Cross joined INN in 2015 after holding leadership roles for the Associated Press. During her INN tenure she oversaw the NewsMatch program, a collaborative fundraising initiative that has helped raise more than $270 million for newsrooms since its launch in 2016. (Current is an INN member.)

In June, the INN board of directors will launch a national executive search for a successor with help from Koya Partners.

The EP of Almanac, a weekly public affairs program produced by TPT in St. Paul, Minn., retired from the station.


Brendan Henehan, managing director of public affairs, joined TPT in 1982 as an associate producer and started working for Almanac in 1984.

In addition to Almanac, Henehan produced the state’s first TV special devoted to AIDS; at the time, only two people in Minnesota were known to have it. He also worked on Minnesota’s first TV program examining global warming and the greenhouse effect in the 1980s. He produced quiz shows and a live opera for the station.

Kari Kennedy, associate producer of Almanac and series producer of Almanac at the Capitol, will permanently take over production duties. She joined the station in 1990 and started working for Almanac in 1994.


Lawrence Szabo was named EVP of U.S. content distribution for BBC Studios. Szabo previously worked as senior executive for the global content acquisitions group at Paramount. He was also EVP of North American television and SVOD sales for Lionsgate and held management positions for MGM.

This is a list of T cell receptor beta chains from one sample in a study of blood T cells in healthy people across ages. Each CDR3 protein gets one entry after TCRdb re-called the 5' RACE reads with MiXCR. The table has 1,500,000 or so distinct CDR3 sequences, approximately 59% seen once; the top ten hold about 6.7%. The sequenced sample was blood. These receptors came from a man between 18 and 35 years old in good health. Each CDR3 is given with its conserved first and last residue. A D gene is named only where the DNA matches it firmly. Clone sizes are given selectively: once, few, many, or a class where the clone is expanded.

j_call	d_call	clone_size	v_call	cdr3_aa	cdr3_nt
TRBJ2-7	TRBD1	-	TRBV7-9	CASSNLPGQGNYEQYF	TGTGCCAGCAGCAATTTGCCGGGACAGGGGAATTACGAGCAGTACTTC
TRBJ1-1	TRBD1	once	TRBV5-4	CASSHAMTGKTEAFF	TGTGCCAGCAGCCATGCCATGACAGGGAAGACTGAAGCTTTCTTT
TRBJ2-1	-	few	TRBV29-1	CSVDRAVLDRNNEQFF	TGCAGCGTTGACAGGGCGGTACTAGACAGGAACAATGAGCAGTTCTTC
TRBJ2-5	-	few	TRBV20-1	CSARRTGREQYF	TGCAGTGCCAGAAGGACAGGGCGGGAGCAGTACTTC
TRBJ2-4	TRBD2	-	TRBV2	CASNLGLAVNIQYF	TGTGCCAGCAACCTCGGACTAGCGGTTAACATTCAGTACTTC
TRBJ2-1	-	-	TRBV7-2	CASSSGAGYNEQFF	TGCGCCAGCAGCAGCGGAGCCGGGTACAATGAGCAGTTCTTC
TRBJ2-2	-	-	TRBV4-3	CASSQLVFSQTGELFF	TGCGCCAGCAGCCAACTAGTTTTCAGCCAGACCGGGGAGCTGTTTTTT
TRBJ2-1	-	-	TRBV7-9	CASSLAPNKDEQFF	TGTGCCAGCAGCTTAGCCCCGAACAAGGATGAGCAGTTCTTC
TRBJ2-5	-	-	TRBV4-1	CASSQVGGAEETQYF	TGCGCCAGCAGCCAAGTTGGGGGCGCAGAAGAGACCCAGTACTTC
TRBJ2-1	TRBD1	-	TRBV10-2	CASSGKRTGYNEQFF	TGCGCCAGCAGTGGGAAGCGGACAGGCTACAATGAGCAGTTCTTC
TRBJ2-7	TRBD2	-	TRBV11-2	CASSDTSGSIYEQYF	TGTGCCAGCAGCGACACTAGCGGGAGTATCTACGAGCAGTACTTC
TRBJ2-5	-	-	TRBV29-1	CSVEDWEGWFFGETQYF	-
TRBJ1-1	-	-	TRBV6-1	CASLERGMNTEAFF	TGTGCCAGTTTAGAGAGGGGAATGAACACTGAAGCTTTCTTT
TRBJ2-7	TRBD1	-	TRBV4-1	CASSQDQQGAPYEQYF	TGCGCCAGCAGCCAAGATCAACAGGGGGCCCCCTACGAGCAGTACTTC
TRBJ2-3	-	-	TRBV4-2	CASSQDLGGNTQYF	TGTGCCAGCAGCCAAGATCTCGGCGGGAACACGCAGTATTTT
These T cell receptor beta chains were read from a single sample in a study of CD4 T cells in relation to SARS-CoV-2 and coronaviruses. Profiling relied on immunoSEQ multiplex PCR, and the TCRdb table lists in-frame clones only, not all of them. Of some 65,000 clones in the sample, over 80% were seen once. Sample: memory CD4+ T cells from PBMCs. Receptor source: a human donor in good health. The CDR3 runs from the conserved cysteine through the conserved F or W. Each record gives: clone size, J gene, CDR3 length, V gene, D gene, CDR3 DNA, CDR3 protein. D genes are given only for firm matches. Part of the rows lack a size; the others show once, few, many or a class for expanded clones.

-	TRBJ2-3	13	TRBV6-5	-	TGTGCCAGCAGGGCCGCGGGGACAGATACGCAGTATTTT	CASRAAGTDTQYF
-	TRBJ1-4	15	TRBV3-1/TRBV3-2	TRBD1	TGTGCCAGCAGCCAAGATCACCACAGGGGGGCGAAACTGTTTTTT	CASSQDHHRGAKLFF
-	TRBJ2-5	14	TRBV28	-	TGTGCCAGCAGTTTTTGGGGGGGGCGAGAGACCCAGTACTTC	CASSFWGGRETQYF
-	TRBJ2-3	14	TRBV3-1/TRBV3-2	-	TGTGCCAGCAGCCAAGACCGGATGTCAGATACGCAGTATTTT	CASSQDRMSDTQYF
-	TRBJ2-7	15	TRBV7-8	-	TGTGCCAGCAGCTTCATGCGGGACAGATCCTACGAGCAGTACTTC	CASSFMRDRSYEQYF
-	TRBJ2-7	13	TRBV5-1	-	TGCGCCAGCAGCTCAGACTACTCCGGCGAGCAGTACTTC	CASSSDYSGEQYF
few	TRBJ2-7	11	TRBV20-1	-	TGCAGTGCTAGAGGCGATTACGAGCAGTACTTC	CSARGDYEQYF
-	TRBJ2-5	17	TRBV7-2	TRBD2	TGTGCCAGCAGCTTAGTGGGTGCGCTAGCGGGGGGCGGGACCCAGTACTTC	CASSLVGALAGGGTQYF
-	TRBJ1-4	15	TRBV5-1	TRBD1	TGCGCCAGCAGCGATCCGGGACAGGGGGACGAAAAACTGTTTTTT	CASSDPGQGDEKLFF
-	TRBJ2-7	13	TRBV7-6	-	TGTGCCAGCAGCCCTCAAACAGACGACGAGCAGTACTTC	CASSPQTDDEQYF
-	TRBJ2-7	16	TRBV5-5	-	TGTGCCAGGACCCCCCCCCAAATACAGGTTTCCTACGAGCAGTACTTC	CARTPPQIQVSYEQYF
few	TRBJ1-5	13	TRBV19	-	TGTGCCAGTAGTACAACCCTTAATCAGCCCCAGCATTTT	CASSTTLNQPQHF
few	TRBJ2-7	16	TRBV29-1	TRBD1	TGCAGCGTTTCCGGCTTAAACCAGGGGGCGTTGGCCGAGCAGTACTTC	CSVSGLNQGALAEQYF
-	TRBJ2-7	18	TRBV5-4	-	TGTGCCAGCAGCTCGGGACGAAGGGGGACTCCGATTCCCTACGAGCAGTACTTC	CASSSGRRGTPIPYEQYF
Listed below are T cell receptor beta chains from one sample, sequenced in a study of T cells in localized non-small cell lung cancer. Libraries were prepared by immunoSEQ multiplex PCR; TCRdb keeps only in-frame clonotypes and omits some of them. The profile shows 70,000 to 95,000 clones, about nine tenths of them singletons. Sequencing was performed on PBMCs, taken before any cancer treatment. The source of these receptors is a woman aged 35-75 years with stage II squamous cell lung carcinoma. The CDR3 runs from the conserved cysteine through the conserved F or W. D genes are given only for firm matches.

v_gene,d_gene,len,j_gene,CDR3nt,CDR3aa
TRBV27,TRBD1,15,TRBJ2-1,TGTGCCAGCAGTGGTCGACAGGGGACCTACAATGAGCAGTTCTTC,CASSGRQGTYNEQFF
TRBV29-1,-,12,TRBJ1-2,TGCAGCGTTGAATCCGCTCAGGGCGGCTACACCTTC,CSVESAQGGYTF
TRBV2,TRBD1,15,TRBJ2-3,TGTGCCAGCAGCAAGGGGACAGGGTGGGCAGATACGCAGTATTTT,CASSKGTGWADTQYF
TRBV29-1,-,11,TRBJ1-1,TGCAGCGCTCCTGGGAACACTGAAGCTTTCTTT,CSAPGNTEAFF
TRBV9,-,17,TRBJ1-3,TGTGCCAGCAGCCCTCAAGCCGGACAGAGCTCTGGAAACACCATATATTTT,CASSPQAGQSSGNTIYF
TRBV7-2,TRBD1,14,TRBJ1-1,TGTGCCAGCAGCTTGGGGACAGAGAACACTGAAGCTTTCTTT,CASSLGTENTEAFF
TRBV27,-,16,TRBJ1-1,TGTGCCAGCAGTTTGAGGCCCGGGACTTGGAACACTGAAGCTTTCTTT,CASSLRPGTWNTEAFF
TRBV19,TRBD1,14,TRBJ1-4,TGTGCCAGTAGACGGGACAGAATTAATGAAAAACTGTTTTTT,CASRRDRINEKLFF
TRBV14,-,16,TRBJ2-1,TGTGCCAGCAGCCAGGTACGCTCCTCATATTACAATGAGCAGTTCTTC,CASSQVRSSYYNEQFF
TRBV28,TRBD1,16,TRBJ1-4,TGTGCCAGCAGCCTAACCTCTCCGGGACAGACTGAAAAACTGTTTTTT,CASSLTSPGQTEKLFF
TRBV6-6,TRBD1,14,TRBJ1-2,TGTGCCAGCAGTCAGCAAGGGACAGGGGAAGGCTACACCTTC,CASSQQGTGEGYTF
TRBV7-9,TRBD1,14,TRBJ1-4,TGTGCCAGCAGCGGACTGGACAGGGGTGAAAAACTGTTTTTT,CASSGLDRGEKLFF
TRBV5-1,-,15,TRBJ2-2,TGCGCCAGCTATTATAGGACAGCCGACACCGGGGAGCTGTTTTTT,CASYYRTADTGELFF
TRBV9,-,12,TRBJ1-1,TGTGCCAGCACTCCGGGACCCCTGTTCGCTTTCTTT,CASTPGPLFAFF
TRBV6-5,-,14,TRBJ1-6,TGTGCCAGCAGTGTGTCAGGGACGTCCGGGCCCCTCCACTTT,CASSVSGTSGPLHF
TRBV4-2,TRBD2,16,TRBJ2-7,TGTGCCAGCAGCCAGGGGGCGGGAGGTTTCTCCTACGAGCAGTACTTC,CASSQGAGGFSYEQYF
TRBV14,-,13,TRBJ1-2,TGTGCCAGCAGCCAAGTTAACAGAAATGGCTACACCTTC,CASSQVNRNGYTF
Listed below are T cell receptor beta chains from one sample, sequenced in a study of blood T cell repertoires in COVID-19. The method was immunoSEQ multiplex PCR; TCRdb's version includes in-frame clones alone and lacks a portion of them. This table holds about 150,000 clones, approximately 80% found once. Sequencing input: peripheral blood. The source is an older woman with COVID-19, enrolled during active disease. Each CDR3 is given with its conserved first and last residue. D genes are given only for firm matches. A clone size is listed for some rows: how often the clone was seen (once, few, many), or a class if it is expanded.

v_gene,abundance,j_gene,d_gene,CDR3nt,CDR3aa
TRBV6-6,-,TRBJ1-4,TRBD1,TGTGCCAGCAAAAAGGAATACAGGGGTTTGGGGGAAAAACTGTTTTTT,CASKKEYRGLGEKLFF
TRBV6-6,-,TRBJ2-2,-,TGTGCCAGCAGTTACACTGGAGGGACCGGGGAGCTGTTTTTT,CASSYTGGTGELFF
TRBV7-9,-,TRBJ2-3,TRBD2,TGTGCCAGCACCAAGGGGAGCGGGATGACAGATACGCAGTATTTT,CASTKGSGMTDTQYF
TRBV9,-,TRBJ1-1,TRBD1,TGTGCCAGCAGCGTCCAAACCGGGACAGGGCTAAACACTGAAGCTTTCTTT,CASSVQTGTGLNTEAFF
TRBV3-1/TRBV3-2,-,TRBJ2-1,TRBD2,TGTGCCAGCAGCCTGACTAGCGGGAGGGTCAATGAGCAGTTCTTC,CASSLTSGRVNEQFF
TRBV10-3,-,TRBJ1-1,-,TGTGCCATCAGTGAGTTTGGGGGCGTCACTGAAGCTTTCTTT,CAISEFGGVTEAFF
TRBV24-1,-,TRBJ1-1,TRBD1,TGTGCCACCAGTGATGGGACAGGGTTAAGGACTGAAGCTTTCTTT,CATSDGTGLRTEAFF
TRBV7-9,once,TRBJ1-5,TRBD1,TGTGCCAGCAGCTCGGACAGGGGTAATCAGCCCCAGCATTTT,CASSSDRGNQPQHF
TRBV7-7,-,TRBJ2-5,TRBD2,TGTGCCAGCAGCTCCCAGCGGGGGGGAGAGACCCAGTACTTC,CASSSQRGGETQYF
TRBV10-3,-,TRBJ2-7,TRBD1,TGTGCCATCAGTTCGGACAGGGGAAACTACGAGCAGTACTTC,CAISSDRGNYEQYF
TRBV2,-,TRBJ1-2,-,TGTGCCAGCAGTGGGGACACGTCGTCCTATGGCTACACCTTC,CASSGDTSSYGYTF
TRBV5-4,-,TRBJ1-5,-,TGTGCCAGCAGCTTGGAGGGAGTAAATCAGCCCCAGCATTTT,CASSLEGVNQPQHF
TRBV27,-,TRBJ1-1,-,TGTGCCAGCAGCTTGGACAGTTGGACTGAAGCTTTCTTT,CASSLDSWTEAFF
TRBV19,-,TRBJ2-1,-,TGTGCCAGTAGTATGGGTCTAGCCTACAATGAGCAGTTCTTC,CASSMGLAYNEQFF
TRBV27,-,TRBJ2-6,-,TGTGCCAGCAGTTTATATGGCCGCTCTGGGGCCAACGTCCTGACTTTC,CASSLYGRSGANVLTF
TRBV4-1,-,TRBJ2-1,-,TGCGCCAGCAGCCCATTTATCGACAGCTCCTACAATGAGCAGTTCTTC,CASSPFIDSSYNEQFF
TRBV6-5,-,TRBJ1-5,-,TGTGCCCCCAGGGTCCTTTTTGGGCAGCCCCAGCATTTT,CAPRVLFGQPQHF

Brendan Byrne announced on Twitter that he was promoted to assistant news director for WMFE in Orlando, Fla. Byrne joined the station in 2013 as assistant producer and most recently worked as space reporter and host of Are We There Yet?, a weekly podcast covering the space industry. He’ll continue to host the program and has plans to revamp the station’s college internship program.

Tom Banse, a regional correspondent for the Northwest News Network, a public radio collaboration among stations in Washington and Oregon, announced on Twitter that he retired. Banse started his public radio career in 1986 as an intern for KUOW in Seattle.


Stewart Ledbetter, moderator for Vermont Public’s Vermont This Week, is stepping down from the program. His last day is Friday. Ledbetter started moderating the public affairs program in 2007. “For a variety of reasons, it felt like time for a change now. It’s been an honor working for such a loyal viewership, with an exceptional production crew, on a show I love,” he said in a news release. The program will have a rotating group of hosts starting June 2 as Vermont Public searches for a permanent successor.